On November 10, 2017, a vulnerability called #AVGater was discovered affecting some antivirus products. The vulnerability requires a non-administrator-level account to perform a restore of a quarantined file.
Windows Defender Antivirus and other Microsoft antimalware products, including System Center Endpoint Protection (SCEP) and Microsoft Security Essentials (MSE), are not affected by this vulnerability.
This vulnerability can be exploited to restore files that have been detected and quarantined by an antivirus product. To exploit this, malicious applications, including those launched by user-level accounts without administrator privileges, create an NTFS junction from the %System% folder to folder where the quarantined file is located. This NTFS junction can trigger the antivirus product to attempt to restore the file into the %System% folder.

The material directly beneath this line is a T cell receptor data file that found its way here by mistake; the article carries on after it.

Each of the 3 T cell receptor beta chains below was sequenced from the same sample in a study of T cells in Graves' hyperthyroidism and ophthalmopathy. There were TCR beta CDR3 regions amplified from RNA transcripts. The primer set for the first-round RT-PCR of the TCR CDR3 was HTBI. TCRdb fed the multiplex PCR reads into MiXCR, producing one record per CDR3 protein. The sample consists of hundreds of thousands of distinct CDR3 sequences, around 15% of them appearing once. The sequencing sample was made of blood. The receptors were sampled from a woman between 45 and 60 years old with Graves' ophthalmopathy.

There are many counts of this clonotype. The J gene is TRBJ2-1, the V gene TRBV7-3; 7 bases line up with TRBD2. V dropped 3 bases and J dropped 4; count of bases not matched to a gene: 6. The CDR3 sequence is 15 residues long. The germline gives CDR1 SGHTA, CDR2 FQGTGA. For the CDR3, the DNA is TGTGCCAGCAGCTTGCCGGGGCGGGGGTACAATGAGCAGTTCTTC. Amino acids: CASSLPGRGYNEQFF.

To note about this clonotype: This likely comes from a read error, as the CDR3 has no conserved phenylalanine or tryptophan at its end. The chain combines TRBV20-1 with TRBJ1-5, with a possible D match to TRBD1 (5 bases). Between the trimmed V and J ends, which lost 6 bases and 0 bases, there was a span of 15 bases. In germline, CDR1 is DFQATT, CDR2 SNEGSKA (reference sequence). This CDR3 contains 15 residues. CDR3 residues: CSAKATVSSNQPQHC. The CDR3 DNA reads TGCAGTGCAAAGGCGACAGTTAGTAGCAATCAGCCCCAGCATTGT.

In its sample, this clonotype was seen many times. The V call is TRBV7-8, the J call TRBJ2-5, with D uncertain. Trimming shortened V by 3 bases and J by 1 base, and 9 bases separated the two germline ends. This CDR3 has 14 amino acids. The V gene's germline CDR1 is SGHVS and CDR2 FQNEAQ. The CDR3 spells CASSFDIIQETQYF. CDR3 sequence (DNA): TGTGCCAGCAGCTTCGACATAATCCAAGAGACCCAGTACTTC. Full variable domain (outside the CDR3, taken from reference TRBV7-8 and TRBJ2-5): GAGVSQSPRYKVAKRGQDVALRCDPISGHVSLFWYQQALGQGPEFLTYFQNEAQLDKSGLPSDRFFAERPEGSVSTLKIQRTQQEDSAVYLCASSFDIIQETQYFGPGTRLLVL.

This is a relatively old attack vector. By design, Microsoft antimalware products, including Windows Defender Antivirus, have never been affected by this vulnerability because it does not permit applications launched by user-level accounts to restore files from quarantine. This is part of the built-in protections against this and other known user-account permissions vulnerabilities.
Read more about Windows Defender Antivirus and the rest of our Windows Defender protection products at the following links:
- Windows Defender Antivirus documentation
- Windows Defender Advanced Threat Protection documentation (you can also sign up for a free trial)
- Windows Defender Exploit Guard documentation
- Windows Threat Protection
*Edited 11/17/2017 to include other Microsoft antimalware products
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This is a Security Bloggers Network syndicated blog post authored by Windows Defender Research. Read the original post at: Microsoft Secure